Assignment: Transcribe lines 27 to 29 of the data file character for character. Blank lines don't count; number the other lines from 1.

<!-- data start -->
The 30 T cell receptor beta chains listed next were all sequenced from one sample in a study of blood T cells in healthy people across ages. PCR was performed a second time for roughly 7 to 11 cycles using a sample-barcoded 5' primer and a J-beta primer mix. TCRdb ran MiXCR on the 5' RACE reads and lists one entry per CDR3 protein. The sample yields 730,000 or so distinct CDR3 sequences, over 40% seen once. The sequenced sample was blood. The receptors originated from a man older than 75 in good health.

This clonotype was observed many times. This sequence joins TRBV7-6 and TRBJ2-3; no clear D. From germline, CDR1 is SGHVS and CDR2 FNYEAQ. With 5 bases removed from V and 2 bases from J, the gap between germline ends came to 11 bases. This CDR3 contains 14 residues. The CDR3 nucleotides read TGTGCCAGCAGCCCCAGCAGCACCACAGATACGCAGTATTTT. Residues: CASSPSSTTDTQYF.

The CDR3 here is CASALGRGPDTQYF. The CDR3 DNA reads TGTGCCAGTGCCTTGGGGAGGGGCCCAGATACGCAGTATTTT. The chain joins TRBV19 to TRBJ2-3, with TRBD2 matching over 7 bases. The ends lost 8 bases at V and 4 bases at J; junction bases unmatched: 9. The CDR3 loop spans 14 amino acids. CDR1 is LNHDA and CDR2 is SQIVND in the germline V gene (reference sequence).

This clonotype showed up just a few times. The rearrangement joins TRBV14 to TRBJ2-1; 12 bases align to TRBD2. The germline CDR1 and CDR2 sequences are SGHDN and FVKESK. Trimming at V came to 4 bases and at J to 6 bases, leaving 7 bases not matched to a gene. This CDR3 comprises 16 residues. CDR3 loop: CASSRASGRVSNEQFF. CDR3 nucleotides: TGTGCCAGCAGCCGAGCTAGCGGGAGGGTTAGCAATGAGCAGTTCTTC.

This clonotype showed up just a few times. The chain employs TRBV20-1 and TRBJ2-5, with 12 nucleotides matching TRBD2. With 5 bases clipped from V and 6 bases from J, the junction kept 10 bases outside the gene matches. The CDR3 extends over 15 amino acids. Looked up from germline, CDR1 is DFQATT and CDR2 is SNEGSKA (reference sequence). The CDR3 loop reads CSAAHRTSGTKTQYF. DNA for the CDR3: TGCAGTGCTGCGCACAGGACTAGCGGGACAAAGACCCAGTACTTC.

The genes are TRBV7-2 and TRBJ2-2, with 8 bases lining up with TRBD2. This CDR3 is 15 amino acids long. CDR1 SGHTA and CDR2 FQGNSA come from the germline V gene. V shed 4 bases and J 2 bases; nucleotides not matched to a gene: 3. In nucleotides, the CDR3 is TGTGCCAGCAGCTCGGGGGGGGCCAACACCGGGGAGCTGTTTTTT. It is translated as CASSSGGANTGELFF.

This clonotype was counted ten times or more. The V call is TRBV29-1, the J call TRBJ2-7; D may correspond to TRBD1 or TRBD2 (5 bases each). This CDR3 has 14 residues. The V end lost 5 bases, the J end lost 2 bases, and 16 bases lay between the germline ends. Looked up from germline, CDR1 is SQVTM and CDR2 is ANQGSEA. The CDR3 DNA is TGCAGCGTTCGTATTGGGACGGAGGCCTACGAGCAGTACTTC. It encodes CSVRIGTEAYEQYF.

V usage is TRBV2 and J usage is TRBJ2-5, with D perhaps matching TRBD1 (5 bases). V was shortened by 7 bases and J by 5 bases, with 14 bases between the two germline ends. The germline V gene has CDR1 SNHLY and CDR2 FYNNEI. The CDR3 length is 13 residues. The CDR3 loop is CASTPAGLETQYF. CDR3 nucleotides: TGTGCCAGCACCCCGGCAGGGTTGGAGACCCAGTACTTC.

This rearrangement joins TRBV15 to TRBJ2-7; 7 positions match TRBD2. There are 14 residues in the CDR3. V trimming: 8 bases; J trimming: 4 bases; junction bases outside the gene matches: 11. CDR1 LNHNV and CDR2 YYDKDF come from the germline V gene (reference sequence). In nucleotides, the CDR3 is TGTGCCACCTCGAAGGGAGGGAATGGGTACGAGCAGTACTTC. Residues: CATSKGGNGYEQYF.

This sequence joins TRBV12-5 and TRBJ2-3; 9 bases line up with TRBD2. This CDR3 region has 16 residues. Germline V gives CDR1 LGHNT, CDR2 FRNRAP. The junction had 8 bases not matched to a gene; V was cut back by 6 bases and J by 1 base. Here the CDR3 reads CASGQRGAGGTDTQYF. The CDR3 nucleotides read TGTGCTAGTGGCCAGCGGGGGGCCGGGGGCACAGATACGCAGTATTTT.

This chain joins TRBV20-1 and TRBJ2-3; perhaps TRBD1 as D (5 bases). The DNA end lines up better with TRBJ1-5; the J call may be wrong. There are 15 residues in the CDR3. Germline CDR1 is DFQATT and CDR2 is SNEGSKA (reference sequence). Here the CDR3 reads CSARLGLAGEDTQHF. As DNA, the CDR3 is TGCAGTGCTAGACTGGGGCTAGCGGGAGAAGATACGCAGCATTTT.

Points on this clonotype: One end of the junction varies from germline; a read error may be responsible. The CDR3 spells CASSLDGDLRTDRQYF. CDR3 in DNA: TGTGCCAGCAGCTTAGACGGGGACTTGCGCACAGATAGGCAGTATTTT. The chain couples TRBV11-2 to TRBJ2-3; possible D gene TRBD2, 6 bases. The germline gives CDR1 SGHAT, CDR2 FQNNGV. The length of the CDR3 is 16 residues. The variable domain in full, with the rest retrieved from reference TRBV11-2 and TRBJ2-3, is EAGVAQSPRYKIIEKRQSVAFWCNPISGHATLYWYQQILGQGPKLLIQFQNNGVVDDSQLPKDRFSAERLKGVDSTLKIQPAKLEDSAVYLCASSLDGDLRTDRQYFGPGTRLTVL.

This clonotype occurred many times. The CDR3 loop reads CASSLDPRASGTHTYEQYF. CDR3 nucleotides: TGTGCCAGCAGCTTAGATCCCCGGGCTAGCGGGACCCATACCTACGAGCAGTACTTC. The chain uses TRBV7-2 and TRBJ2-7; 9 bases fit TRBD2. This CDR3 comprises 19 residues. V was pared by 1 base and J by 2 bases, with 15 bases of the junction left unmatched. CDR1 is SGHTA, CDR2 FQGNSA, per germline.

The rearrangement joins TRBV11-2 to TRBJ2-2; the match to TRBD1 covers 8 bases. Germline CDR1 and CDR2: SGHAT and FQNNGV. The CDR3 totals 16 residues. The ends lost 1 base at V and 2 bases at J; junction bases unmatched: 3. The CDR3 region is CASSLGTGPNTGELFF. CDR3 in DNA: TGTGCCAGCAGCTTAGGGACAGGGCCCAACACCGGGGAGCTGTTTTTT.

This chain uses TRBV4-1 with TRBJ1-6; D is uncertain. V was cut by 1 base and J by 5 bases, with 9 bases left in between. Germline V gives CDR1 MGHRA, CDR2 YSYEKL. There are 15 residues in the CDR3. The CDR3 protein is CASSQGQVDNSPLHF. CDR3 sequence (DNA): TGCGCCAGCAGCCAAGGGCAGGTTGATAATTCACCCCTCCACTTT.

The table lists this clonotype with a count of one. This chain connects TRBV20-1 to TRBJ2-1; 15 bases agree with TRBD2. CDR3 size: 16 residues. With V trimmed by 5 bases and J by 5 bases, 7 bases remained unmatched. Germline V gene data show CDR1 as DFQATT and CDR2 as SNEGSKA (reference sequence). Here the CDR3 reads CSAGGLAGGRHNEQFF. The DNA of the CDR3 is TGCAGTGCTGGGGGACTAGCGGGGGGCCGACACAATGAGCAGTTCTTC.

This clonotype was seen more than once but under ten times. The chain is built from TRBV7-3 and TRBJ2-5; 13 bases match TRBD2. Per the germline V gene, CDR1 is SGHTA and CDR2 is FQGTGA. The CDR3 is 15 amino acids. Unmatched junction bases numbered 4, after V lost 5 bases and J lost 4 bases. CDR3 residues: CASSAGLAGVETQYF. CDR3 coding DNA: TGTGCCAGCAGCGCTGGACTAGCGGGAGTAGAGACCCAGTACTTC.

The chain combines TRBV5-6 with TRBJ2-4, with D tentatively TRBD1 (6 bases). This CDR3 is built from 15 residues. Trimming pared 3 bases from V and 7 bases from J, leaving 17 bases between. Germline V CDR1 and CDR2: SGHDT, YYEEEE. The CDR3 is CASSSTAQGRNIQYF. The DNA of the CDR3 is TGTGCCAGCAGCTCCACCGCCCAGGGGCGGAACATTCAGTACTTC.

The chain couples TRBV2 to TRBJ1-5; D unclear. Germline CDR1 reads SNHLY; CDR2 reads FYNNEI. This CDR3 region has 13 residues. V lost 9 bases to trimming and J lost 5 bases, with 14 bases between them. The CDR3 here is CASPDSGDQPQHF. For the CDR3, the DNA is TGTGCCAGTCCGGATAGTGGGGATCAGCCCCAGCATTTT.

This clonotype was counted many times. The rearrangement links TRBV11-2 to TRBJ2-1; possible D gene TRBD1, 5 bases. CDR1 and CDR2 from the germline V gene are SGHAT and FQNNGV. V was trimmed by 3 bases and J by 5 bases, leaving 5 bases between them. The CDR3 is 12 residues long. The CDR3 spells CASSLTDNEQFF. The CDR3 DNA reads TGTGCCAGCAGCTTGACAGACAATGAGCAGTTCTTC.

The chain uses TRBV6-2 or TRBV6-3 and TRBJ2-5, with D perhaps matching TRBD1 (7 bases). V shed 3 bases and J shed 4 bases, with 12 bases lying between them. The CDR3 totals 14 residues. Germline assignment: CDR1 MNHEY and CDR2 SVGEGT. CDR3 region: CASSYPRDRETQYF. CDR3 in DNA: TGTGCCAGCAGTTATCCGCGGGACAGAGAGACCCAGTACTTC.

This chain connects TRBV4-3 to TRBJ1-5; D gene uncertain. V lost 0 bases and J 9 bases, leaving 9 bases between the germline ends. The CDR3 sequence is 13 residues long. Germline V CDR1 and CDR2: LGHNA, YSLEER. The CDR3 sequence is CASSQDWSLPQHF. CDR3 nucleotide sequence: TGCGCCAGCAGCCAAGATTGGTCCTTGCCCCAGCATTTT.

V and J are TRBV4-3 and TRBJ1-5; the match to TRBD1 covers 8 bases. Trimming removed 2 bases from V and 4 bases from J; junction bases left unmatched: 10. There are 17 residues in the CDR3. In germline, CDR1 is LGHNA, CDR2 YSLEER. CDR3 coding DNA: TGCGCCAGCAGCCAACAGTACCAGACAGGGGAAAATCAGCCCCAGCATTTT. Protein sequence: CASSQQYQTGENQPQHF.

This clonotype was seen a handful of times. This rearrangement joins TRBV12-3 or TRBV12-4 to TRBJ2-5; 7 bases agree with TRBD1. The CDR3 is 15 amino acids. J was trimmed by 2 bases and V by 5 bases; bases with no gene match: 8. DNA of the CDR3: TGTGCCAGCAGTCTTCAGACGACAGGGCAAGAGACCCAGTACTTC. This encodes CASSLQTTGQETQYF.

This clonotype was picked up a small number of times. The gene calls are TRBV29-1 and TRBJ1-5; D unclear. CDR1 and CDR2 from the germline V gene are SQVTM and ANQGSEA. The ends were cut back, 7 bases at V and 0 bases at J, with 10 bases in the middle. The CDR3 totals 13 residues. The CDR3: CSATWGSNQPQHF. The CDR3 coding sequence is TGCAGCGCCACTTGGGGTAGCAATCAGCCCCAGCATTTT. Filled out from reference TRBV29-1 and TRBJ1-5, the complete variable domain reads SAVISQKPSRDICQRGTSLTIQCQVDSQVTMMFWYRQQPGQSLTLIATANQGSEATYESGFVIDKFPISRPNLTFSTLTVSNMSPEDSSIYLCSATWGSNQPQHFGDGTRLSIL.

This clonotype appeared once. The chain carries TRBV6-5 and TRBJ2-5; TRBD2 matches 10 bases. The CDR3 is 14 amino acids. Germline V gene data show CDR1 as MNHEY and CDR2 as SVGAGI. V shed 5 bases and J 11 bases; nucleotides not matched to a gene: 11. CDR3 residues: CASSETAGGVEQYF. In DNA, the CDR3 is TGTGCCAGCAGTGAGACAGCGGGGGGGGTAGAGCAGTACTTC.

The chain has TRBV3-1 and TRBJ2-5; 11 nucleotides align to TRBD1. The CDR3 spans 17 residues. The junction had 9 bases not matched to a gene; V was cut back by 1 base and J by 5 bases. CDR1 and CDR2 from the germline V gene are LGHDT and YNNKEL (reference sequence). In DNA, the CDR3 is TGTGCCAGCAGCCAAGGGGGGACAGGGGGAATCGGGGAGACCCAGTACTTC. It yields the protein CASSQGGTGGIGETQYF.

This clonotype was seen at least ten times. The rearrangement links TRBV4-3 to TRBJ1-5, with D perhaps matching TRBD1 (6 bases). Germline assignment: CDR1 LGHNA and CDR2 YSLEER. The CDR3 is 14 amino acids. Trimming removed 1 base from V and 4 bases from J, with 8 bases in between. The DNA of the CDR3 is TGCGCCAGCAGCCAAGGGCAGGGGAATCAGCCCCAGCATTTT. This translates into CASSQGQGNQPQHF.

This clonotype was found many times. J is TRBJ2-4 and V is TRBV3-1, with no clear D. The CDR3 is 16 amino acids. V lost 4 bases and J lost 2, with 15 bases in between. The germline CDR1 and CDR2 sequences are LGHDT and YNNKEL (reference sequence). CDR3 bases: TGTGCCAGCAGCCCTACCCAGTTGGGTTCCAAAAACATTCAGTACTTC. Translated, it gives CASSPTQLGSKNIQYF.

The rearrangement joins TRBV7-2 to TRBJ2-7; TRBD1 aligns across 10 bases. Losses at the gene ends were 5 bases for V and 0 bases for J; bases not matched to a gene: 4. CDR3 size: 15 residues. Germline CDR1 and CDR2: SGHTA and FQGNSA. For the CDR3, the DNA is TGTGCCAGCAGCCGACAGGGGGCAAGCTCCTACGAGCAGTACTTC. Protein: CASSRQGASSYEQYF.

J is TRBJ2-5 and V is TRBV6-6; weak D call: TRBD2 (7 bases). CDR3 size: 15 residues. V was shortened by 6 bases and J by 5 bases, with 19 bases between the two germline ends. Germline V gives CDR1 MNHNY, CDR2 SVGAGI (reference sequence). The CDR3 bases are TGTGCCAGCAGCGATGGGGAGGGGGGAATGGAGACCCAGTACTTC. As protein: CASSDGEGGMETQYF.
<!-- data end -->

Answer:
The chain has TRBV3-1 and TRBJ2-5; 11 nucleotides align to TRBD1. The CDR3 spans 17 residues. The junction had 9 bases not matched to a gene; V was cut back by 1 base and J by 5 bases. CDR1 and CDR2 from the germline V gene are LGHDT and YNNKEL (reference sequence). In DNA, the CDR3 is TGTGCCAGCAGCCAAGGGGGGACAGGGGGAATCGGGGAGACCCAGTACTTC. It yields the protein CASSQGGTGGIGETQYF.

This clonotype was seen at least ten times. The rearrangement links TRBV4-3 to TRBJ1-5, with D perhaps matching TRBD1 (6 bases). Germline assignment: CDR1 LGHNA and CDR2 YSLEER. The CDR3 is 14 amino acids. Trimming removed 1 base from V and 4 bases from J, with 8 bases in between. The DNA of the CDR3 is TGCGCCAGCAGCCAAGGGCAGGGGAATCAGCCCCAGCATTTT. This translates into CASSQGQGNQPQHF.

This clonotype was found many times. J is TRBJ2-4 and V is TRBV3-1, with no clear D. The CDR3 is 16 amino acids. V lost 4 bases and J lost 2, with 15 bases in between. The germline CDR1 and CDR2 sequences are LGHDT and YNNKEL (reference sequence). CDR3 bases: TGTGCCAGCAGCCCTACCCAGTTGGGTTCCAAAAACATTCAGTACTTC. Translated, it gives CASSPTQLGSKNIQYF.